Rev. William Williams 1807 - 1877               
Minister Nebo Independent Church Hirwaun

Rev. William Williams

He was a witness before the Employment Commission of 1842:

“I have been four years minister of this place. My congregation consists of a large number of Welsh and some few English, chiefly employed in the iron and coal-works. I occasionally address the English in their own language, but most usually preach Welsh. There are at present many girls working in the mines, which is pernicious to their morals and totally disqualifies them for domestic duties: it corrupts their minds and makes them callous to religious impressions; in fact, until the establishment of Sunday-schools the people were very dark (ignorant) in these parts. The majority of the females here are unacquainted with the English language and from the continual contact with men of coarse habits, become as degraded as the most vulgar of the male population.

Children go very young into the mines, which certainly does injure their health and they always have a less healthy appearance than those who work above ground. I cannot speak of the actual state of health of the people, but I know there is a good deal of consumption here, and many are afflicted with rheumatism. Many of the cottages are built on very low ground and no attention whatever is paid to drainage.

There are five Sunday-schools in operation here: two with the Independents, one with the Baptists, one with the Wesleyans and one with the Calvinistic Methodists. The average attendance at my school is about 200, teachers and scholars.

There is one day-school for boys, but I do not think there is a female school; the attendance at the day-school is about 50.

Children generally leave at eight years of age to go to continuous employment. I think they ought to be allowed to remain at school until 12 or 14 years of age at least; their present early removal has a tendency to weaken the whole system of the body and the powers of the mind.”

Tomb of Rev William WilliamsTomb of Rev William Williams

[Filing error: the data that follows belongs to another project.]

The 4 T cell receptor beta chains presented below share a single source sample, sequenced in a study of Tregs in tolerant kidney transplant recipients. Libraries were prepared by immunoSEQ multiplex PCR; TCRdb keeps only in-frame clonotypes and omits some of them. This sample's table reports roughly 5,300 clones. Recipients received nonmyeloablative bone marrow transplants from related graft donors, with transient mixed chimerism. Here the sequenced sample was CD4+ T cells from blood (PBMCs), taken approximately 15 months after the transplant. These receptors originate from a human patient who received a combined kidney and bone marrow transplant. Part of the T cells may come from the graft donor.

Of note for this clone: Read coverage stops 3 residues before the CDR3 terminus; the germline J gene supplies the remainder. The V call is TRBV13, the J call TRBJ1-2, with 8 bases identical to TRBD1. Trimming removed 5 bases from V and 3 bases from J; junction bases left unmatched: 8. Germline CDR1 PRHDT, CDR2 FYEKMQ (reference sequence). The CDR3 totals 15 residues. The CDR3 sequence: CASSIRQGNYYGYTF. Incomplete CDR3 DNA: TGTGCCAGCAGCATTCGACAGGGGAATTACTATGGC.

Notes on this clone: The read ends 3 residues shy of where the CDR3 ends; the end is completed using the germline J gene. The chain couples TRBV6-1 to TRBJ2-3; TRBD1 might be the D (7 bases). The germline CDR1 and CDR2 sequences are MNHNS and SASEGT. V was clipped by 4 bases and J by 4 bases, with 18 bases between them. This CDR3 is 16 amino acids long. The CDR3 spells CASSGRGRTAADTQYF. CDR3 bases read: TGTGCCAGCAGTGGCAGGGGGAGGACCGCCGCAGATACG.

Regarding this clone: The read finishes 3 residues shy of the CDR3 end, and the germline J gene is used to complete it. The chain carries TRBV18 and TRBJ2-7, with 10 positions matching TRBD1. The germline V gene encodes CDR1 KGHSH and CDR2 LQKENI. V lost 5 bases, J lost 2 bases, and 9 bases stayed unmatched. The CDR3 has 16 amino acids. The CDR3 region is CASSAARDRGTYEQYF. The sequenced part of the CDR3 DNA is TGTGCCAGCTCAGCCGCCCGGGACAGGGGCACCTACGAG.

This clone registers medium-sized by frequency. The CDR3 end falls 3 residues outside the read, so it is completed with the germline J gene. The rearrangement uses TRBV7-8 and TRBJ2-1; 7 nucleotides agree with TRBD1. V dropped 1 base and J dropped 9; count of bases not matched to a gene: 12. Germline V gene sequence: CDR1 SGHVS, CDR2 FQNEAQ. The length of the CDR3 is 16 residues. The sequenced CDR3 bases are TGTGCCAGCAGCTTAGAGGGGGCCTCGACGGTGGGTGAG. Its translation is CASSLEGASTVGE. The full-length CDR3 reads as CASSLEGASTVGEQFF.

Tomb of Rev William Williams
Aberdare Cemetery


J. R. Williams 1851 - 1888 

A Congregational minister and author, was born in the parish of Pencareg, near Lampeter, Cardiganshire. Like Livingstone, he was a weaver by trade, and like the Blantyre boy, he plodded day and night at his books. In 1873, he was ordained at Libanus and Cwmcamlais, Breconshire, where he worked hard and successfully. In 1878, he received a call from Nebo, Hirwaun, Glamorganshire, to be the successor of the venerable Rev. W. Williams, and there he laboured with remarkable acceptance. He was a man of great intelligence, and of varied reading. His aspirations were high, and his convictions were deep, and his preaching was powerful and earnest. He had made himself a necessity in the press, and in the pulpit of Wales; his great service to the Sunday school will not soon be forgotten, and his book entitled "Llawlyfr yr Athraw" (The Teacher's Handbook), was very favourably received, and found to be of great practical use. (Congreg. Year Book, 1889)

Thomas Williams 1823-1903 

A self-made man, was a native of Merthyr Tydfil, South Wales, and for many years prior to his death resided at Gwaelodygarth, in that town. He began his career as a grocer's assistant, and, in 1844, removed into business at Hirwaun, Glamorgan, and later on to Aberdare. He was very successful, and, by stint of hard work and perseverance, he became one of the richest men in Glamorgan. He filled many positions of influence in municipal affairs, as well as in religion and politics. He was a prominent Congregationalist, and was the first layman to be elected to the chairmanship of the Welsh Congregational Union. He left the bulk of his estate to religious and philanthropic institutions. (The British Weekly.)